Nicholas explained that there are five technology trends with privacy implications: ubiquitous computing, natural interactions, bid data in the cloud and data-driven innovation, tailored and social experience, and data collection and use by government.

Microsoft's chief privacy officer Brendon Lynch said that Microsoft's security technology approach to helping businesses keep their privacy promises with customers was not just about the technologies, as it offered the policy and process as well as people.

"It is not just software products, it is about the cloud. Over 10 years of our investment in privacy and security programs as a part of Trustworthy Computing, privacy is designed with a commitment to use enterprise customers' information only to deliver services - and not for ads," said Lynch.

Microsoft's chief online safety officer Jacqueline Beauchere described children's online safety as a key Microsoft's commitment.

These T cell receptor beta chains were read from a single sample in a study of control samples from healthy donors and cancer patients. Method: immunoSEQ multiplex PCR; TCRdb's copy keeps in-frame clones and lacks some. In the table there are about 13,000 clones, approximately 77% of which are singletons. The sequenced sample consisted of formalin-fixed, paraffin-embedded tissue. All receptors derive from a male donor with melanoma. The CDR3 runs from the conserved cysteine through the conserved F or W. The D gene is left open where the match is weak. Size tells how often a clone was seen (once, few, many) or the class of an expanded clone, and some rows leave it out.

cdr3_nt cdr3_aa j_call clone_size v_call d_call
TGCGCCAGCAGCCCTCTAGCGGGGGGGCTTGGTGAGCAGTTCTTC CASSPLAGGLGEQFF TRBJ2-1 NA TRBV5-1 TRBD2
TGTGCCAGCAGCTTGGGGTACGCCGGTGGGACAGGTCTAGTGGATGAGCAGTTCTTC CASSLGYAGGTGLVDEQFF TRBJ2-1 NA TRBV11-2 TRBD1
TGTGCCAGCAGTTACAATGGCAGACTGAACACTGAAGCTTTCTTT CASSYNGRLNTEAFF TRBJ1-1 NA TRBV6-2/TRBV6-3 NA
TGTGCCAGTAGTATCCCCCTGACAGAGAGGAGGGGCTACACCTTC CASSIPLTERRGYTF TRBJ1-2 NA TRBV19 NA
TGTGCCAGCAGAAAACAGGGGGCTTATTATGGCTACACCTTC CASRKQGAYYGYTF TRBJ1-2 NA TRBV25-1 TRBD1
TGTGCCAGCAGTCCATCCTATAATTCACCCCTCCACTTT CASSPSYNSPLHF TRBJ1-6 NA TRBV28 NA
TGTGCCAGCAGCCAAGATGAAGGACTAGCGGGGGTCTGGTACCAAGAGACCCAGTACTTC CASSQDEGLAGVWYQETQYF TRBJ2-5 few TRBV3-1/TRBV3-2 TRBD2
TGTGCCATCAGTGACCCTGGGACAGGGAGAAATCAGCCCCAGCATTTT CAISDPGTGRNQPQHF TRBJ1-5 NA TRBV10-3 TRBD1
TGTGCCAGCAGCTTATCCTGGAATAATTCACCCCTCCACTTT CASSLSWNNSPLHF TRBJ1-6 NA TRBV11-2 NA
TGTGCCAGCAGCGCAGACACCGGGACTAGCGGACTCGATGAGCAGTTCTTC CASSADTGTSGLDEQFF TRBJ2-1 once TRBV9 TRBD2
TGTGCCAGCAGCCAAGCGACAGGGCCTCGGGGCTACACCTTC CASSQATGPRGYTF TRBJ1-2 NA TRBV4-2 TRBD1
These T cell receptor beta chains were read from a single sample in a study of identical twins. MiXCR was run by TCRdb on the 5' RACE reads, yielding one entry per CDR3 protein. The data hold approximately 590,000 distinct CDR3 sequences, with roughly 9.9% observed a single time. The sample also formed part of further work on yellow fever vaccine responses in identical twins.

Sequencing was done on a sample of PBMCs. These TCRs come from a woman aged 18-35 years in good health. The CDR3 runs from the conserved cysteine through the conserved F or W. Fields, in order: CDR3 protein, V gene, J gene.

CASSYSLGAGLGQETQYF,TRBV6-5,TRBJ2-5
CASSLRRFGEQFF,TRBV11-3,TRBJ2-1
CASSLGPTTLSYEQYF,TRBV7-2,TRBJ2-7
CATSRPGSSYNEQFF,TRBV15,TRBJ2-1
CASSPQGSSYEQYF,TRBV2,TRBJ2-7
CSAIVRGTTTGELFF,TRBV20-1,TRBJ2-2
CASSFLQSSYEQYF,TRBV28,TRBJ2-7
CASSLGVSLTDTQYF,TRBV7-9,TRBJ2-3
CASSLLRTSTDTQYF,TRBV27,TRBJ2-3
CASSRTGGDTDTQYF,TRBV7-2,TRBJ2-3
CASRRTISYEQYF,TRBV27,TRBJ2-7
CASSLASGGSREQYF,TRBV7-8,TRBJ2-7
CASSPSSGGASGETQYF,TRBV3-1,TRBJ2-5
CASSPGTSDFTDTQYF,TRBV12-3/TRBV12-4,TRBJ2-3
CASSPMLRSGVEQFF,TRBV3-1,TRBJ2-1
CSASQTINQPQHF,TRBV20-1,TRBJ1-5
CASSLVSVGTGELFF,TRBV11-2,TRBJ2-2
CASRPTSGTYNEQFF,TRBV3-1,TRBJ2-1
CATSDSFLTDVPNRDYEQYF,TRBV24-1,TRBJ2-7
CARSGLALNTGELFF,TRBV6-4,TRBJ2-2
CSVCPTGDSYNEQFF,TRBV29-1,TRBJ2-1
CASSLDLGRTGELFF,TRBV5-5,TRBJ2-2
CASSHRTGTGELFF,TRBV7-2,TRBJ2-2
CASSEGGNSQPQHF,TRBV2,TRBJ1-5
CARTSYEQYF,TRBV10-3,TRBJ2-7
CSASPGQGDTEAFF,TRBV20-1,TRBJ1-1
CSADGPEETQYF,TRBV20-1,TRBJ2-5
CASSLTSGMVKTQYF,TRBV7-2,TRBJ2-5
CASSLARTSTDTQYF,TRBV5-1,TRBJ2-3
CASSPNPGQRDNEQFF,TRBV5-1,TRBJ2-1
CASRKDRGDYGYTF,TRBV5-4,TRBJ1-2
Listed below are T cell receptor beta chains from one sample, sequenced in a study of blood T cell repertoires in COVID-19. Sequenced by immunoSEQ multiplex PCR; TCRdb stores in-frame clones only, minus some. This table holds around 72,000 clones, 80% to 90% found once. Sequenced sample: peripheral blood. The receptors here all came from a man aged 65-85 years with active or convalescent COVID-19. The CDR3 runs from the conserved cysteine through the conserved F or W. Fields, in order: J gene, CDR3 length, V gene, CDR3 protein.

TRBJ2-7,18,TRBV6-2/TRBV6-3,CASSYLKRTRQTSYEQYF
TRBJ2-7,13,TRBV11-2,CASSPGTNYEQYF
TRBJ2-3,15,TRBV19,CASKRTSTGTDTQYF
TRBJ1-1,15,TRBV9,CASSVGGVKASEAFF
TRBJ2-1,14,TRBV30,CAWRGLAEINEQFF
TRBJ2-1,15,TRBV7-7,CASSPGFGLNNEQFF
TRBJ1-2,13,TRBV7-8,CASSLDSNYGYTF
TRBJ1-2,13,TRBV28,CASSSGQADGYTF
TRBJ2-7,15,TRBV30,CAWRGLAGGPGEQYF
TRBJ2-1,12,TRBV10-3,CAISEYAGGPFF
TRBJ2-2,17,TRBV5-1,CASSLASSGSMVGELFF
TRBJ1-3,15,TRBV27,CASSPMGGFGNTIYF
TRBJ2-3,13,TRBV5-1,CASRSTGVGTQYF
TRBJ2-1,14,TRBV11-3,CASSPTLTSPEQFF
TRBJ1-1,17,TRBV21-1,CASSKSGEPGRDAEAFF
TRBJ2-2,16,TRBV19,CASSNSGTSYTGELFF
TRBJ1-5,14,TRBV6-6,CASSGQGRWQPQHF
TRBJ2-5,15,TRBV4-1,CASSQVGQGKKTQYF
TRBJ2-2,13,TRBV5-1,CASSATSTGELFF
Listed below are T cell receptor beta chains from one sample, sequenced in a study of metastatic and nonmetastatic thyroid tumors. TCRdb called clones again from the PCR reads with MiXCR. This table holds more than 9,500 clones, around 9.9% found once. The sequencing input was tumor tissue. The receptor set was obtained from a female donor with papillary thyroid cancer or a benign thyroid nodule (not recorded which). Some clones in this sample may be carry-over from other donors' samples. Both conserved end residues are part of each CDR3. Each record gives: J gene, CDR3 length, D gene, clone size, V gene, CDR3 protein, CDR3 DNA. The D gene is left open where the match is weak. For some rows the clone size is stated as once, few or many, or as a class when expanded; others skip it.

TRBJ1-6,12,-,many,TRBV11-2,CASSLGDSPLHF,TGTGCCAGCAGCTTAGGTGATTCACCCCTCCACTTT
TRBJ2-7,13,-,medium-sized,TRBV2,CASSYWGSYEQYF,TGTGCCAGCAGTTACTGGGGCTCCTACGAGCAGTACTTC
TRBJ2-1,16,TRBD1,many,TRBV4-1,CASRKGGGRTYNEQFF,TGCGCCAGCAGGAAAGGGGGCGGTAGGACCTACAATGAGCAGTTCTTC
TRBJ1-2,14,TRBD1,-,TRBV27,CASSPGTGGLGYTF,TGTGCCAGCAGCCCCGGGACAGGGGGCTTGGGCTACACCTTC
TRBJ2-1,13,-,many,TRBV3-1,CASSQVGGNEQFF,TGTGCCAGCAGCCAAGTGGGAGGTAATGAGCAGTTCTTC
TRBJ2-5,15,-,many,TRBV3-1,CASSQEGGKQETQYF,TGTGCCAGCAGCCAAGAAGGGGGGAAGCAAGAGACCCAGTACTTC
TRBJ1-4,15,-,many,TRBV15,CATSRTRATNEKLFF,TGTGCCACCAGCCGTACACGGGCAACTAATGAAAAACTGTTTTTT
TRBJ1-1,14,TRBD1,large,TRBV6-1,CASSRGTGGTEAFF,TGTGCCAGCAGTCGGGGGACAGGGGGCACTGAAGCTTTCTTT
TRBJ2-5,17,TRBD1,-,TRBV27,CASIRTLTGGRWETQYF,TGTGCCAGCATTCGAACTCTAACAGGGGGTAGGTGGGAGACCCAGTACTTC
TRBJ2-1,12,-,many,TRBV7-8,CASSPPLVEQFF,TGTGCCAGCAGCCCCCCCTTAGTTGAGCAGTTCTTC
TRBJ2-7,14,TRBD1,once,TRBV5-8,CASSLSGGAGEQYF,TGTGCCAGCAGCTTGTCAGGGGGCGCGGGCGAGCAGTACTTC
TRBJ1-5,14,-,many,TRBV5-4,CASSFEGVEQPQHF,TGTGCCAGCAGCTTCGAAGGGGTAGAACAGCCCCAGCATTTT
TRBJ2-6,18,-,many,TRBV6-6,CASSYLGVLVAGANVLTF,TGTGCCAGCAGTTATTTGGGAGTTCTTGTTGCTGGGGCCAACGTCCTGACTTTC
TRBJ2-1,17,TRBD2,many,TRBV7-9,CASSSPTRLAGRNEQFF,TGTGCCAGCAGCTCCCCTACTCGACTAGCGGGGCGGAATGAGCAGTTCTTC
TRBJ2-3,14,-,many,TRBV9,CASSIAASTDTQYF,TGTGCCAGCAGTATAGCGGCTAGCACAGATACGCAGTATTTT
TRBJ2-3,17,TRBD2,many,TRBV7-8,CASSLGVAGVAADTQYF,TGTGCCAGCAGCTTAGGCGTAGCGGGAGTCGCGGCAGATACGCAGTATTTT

Online safety is about risk management maximising online experience while minimising those tied to illegal, inappropriate or illegitimate the online risks that normally involve the "4Cs" - content, contact, conduct and commerce.

"Microsoft's approach to online safety is to offer technology innovation, to be a partner, and to provide awareness and education about children's online safety," she said.

Public-private collaboration

Microsoft believes that public and private-sector leaders working together can chart a course that enhances the security, privacy and reliability of cyberspace in 2025 and expands ICT opportunity for economies in all stages of development.

Microsoft encourages public and private-sector leaders to prioritise these key areas. First are governance models that provide clear policy direction and a national or regional framework for cyber-security.